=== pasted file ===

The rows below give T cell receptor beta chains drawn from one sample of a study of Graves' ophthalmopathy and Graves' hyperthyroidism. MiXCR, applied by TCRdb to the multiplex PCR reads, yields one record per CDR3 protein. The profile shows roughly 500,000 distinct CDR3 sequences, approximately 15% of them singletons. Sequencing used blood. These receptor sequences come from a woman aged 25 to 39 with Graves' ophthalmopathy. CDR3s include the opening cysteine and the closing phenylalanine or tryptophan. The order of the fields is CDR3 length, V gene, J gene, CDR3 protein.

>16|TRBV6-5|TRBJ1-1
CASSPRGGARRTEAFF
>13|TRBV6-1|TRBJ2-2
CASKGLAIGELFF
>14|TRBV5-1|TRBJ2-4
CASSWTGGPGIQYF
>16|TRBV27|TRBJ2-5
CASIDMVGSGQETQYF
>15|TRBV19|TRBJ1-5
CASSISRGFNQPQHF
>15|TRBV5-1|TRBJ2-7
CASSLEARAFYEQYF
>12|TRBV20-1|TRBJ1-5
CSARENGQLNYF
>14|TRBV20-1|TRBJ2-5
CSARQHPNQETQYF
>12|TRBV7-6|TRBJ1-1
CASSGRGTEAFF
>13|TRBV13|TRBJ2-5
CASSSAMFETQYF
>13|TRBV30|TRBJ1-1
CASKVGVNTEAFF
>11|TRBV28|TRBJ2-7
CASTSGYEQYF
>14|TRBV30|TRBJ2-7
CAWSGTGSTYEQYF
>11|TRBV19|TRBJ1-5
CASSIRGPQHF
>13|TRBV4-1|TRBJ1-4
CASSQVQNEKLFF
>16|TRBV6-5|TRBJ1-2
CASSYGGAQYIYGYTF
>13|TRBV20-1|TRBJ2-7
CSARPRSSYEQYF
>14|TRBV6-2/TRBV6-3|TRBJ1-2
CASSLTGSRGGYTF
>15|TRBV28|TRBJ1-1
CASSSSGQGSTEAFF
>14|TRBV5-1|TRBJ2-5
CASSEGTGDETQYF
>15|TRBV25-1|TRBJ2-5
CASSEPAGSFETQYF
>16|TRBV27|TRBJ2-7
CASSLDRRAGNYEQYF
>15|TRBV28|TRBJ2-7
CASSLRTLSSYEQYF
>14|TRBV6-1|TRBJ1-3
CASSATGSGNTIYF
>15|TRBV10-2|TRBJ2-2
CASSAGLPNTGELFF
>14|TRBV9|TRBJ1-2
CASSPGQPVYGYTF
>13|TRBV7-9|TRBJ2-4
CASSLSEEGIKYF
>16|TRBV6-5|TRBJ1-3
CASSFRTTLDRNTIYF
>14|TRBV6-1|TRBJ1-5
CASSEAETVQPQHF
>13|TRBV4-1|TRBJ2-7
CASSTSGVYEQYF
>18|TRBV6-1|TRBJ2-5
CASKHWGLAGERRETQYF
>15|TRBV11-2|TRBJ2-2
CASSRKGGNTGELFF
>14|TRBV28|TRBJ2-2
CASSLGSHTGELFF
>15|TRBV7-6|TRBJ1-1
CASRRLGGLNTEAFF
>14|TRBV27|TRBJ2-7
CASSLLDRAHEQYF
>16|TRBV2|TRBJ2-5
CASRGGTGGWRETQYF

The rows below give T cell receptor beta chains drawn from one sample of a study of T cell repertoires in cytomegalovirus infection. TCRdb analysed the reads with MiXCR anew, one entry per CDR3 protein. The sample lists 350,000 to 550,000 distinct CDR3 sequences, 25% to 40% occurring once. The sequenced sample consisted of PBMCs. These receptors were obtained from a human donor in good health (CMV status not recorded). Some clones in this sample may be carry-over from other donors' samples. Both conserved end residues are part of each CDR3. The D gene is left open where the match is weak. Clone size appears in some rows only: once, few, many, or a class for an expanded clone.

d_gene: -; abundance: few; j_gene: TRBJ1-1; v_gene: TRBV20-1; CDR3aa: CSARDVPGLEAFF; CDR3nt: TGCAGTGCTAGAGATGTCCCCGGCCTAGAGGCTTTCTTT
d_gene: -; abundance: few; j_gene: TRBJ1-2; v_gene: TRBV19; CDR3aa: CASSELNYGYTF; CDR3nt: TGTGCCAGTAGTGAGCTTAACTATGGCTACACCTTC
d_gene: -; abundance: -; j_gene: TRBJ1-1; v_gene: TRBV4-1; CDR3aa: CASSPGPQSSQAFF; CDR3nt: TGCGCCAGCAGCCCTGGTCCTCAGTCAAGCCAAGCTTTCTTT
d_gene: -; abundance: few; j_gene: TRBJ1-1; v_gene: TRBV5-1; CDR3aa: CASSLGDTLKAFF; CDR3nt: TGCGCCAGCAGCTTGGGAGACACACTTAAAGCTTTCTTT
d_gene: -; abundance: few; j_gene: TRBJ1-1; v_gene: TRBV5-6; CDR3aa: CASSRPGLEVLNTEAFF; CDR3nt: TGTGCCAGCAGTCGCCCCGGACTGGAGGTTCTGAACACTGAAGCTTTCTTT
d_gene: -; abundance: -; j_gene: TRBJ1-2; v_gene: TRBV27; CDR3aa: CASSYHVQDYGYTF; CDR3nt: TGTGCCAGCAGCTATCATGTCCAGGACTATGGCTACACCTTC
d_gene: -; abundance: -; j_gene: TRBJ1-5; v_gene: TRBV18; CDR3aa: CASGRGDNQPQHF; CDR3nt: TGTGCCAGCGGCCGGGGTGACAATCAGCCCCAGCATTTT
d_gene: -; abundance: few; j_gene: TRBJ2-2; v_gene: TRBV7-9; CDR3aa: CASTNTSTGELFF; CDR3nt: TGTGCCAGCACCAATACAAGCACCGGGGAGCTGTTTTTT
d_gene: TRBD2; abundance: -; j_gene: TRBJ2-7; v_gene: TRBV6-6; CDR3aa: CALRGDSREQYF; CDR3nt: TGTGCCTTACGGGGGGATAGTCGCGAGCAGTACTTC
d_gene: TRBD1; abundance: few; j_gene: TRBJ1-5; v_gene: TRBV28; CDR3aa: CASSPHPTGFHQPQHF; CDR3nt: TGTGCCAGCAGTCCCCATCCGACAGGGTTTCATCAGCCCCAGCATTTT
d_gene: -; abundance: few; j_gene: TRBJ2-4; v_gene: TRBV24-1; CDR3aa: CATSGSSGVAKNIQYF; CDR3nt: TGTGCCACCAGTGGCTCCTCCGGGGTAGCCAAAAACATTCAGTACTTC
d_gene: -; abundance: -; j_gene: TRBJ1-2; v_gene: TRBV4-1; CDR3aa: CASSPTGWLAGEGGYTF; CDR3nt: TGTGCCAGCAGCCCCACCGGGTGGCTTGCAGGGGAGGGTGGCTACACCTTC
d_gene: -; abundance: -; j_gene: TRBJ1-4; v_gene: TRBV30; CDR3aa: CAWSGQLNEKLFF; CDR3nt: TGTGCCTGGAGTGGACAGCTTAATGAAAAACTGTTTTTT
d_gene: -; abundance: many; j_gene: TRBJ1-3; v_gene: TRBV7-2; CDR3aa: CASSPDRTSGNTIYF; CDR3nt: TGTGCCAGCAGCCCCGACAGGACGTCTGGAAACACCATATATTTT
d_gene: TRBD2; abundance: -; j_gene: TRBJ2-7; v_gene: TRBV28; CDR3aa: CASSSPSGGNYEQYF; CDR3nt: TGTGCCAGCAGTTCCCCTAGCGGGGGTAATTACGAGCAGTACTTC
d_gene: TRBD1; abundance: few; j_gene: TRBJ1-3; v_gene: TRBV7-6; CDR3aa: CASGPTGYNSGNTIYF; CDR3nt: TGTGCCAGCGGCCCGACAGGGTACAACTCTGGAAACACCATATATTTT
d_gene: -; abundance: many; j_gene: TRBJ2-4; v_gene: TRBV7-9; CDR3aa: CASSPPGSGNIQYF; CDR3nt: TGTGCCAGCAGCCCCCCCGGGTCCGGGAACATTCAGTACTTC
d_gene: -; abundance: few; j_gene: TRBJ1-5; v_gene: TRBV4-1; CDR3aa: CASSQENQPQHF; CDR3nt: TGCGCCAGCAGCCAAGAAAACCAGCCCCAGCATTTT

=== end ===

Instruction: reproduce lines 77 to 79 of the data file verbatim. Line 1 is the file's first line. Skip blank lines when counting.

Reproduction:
d_gene: -; abundance: -; j_gene: TRBJ1-1; v_gene: TRBV4-1; CDR3aa: CASSPGPQSSQAFF; CDR3nt: TGCGCCAGCAGCCCTGGTCCTCAGTCAAGCCAAGCTTTCTTT
d_gene: -; abundance: few; j_gene: TRBJ1-1; v_gene: TRBV5-1; CDR3aa: CASSLGDTLKAFF; CDR3nt: TGCGCCAGCAGCTTGGGAGACACACTTAAAGCTTTCTTT
d_gene: -; abundance: few; j_gene: TRBJ1-1; v_gene: TRBV5-6; CDR3aa: CASSRPGLEVLNTEAFF; CDR3nt: TGTGCCAGCAGTCGCCCCGGACTGGAGGTTCTGAACACTGAAGCTTTCTTT